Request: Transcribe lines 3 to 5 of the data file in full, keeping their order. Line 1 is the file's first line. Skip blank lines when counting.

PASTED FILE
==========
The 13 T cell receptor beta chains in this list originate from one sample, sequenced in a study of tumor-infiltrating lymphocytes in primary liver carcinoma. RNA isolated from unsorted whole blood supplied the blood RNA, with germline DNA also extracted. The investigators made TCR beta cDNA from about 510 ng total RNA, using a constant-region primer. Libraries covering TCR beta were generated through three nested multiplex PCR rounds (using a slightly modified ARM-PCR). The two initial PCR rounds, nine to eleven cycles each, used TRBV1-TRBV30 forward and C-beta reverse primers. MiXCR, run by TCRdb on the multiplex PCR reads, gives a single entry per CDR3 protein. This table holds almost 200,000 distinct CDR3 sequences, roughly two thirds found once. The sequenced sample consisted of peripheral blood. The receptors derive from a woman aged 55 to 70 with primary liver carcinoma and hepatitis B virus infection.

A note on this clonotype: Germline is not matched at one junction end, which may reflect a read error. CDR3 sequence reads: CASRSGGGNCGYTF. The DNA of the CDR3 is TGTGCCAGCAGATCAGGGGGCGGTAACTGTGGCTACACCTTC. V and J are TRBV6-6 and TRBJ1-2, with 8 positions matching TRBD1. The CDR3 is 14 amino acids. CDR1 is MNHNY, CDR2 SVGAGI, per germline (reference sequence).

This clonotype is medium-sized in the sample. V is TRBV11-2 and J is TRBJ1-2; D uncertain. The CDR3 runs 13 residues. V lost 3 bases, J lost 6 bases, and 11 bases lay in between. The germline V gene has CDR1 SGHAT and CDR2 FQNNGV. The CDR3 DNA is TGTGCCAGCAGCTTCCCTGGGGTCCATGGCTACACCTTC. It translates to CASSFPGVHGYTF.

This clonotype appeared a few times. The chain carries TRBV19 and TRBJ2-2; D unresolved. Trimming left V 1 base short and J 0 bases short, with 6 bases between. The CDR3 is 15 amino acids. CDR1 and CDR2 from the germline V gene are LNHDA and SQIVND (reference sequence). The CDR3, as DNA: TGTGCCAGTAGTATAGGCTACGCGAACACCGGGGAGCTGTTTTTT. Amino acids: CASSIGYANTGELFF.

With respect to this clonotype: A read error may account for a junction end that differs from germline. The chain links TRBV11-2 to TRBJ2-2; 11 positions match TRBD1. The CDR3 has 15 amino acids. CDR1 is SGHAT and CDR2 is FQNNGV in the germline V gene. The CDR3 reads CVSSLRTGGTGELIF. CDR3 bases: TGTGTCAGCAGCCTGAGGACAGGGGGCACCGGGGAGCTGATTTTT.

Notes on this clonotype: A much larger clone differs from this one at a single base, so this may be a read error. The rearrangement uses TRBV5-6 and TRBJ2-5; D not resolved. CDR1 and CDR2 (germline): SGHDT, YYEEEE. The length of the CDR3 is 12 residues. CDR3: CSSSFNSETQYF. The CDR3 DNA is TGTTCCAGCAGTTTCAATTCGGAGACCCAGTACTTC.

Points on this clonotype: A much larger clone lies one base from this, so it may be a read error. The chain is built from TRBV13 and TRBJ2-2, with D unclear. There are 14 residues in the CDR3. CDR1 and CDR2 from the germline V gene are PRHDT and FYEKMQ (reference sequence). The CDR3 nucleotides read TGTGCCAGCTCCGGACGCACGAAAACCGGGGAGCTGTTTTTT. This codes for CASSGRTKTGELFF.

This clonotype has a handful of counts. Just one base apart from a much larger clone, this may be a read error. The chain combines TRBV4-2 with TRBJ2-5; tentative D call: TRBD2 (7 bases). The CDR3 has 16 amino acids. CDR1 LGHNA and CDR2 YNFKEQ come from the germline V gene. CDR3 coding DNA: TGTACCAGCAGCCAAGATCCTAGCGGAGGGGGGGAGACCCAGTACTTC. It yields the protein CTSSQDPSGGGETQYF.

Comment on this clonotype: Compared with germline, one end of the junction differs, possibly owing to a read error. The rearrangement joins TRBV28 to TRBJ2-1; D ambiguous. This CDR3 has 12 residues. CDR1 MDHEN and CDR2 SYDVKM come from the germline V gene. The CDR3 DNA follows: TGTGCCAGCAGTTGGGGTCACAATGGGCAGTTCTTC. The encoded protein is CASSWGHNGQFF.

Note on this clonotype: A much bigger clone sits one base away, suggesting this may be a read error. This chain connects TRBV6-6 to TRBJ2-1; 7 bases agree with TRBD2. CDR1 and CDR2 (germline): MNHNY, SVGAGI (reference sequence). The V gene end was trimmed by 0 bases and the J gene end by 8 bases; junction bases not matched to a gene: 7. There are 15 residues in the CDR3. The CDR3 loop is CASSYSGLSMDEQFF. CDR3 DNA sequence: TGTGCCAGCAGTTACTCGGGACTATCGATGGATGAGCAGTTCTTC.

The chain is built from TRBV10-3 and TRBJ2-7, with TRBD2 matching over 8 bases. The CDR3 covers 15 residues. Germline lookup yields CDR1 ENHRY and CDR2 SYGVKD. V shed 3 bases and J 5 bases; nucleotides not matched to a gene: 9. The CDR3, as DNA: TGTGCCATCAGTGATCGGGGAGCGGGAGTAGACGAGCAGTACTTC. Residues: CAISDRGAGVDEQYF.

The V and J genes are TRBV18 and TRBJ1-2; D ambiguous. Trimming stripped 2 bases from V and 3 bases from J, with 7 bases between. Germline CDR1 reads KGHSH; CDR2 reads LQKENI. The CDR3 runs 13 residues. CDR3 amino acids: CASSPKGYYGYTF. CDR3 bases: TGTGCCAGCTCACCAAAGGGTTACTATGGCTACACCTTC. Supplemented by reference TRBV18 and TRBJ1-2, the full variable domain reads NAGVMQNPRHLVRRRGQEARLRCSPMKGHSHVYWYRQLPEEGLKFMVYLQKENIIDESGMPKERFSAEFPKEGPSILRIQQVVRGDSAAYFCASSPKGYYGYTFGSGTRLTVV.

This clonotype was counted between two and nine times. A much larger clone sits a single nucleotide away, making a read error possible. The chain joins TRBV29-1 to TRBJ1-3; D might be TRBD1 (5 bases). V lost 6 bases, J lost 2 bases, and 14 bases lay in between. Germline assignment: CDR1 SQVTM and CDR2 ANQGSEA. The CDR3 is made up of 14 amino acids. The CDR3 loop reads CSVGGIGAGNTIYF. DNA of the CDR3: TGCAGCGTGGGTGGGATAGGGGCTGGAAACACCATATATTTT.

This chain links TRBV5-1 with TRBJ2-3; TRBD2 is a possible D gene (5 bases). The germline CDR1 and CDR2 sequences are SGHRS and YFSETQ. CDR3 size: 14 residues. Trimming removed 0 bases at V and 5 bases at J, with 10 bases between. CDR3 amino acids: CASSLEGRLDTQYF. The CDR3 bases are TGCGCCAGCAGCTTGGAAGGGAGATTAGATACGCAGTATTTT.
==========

This clonotype is medium-sized in the sample. V is TRBV11-2 and J is TRBJ1-2; D uncertain. The CDR3 runs 13 residues. V lost 3 bases, J lost 6 bases, and 11 bases lay in between. The germline V gene has CDR1 SGHAT and CDR2 FQNNGV. The CDR3 DNA is TGTGCCAGCAGCTTCCCTGGGGTCCATGGCTACACCTTC. It translates to CASSFPGVHGYTF.

This clonotype appeared a few times. The chain carries TRBV19 and TRBJ2-2; D unresolved. Trimming left V 1 base short and J 0 bases short, with 6 bases between. The CDR3 is 15 amino acids. CDR1 and CDR2 from the germline V gene are LNHDA and SQIVND (reference sequence). The CDR3, as DNA: TGTGCCAGTAGTATAGGCTACGCGAACACCGGGGAGCTGTTTTTT. Amino acids: CASSIGYANTGELFF.

With respect to this clonotype: A read error may account for a junction end that differs from germline. The chain links TRBV11-2 to TRBJ2-2; 11 positions match TRBD1. The CDR3 has 15 amino acids. CDR1 is SGHAT and CDR2 is FQNNGV in the germline V gene. The CDR3 reads CVSSLRTGGTGELIF. CDR3 bases: TGTGTCAGCAGCCTGAGGACAGGGGGCACCGGGGAGCTGATTTTT.